Bruce Lee's "Definite Chief Aim" made him $10 million in the three years leading up to his death.

Written by Cole Schafer

It’s 1969. Bruce Lee is in the gym. He has 135 lbs on a bar and is knocking out a few Good Mornings before diving into the rest of his weight training. He hears a loud crackling pop and drops the weight in pain.

At the time he doesn’t realize it, but the sound indicates severe damage to his 4th sacral nerve that leaves him bedridden for the next six months.

For the emerging martial arts star, the injury is debilitating, with doctors saying it is doubtful he will ever be able to kick (let alone walk “unaided”) ever again.

Bruce Lee gets a specialty bed made to help buffer the pain, smokes copious amounts of marijuana to numb it and reads from his extensive 2,000 book library.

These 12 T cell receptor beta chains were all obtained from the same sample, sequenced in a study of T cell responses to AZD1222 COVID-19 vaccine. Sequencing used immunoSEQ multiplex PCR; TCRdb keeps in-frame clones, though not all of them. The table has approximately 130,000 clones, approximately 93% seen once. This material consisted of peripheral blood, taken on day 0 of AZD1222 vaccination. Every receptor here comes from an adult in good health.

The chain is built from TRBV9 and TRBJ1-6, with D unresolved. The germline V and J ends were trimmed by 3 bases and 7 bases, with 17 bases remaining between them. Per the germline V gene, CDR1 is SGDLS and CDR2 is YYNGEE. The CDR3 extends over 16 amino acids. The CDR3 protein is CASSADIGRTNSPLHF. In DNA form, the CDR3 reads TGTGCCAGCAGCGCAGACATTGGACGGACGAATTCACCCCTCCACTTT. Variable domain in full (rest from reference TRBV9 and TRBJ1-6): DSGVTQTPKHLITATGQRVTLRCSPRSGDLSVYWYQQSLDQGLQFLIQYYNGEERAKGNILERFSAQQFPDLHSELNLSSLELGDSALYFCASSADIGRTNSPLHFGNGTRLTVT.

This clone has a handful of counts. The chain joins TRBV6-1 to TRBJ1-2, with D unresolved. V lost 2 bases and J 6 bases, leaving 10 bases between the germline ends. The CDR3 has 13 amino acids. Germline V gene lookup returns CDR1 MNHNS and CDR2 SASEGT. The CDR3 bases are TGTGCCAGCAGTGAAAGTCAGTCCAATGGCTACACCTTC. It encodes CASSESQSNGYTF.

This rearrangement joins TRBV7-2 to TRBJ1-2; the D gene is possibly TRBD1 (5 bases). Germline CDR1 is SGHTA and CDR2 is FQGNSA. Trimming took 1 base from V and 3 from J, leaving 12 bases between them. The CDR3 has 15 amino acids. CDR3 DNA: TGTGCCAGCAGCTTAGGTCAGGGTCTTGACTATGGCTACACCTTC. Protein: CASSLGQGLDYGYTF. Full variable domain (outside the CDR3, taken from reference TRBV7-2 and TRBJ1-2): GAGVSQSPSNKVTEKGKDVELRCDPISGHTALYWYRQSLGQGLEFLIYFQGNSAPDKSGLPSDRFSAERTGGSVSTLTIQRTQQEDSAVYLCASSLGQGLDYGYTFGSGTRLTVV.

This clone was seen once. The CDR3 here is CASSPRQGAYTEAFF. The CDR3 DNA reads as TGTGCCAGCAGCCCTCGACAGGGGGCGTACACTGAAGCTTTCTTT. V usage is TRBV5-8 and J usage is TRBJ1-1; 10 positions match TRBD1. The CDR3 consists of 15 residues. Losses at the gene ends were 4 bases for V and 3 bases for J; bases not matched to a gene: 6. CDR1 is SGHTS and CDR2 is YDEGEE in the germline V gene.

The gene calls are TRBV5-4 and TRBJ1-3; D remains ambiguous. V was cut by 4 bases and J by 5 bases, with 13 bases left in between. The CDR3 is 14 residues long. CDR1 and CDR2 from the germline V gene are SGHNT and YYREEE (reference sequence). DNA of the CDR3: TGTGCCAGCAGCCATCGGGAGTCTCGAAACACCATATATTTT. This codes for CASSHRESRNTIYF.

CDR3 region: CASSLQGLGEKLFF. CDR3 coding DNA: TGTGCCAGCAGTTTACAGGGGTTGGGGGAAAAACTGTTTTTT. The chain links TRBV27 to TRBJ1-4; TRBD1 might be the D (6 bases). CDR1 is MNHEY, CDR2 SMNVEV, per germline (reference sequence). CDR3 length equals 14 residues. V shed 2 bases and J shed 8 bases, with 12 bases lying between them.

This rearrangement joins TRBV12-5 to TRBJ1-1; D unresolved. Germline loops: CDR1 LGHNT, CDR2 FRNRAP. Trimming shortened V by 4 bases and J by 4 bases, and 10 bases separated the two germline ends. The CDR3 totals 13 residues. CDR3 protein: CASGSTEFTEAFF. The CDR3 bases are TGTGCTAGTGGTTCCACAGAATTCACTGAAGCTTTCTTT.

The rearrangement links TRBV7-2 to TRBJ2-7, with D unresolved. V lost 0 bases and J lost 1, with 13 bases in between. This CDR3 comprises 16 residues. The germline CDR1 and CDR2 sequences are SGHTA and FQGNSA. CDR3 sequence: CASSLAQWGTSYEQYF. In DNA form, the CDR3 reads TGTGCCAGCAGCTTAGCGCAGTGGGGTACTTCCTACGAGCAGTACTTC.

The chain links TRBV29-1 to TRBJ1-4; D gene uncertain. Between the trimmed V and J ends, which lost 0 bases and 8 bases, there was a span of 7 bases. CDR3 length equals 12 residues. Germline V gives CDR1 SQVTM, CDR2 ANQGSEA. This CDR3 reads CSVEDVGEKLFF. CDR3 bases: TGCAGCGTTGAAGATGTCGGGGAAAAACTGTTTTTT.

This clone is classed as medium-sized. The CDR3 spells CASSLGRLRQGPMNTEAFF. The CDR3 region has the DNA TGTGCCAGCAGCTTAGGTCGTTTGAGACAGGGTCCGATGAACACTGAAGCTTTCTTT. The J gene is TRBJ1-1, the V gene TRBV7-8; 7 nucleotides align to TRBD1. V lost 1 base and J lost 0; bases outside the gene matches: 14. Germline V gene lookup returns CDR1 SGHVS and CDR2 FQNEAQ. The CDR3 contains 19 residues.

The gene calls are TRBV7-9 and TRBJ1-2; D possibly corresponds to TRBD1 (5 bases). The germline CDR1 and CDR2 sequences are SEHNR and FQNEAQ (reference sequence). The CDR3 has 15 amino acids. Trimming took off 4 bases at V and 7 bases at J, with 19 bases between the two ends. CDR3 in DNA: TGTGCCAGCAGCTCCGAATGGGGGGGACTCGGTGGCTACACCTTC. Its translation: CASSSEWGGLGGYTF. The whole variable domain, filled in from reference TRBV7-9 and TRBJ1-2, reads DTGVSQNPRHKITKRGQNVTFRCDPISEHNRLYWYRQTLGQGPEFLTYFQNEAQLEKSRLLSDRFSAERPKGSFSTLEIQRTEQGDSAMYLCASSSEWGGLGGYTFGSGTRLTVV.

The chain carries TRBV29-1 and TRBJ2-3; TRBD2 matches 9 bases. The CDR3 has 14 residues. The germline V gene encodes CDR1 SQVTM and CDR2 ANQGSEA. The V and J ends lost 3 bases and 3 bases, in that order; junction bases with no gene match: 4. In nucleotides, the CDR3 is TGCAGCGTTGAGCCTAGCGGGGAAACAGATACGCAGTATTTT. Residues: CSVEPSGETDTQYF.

It’s during this time he writes his…

“Definite Chief Aim.”

For the unfamiliar, a Definite Chief Aim is a very specific, clearly defined purpose to one’s life.

It’s a concept made popular by Napolean Hill, the author behind what has become something of a bible for the wealthy, Think and Grow Rich.

Here was Bruce Lee’s Definite Chief Aim

*Bruce Lee is typing now*

“I, Bruce Lee, will be the first highest paid Oriental superstar in the United States. In return I will give the most exciting performances and render the best of quality in the capacity of an actor. Starting 1970 I will achieve world fame and from then onward till the end of 1980 I will have in my possession $10,000,000. I will live the way I please and achieve inner harmony and happiness.”

Unfortunately, he had just three years.

Bruce Lee would die just three years after writing his Definite Chief Aim at the young age of thirty-two, just one month short of the release of “Enter The Dragon” –– the film that would go on to make him a global icon.

At the time of his passing, he was the highest-paid “Oriental” superstar in the United States with an estimated net worth of $10 million.

By Cole Schafer.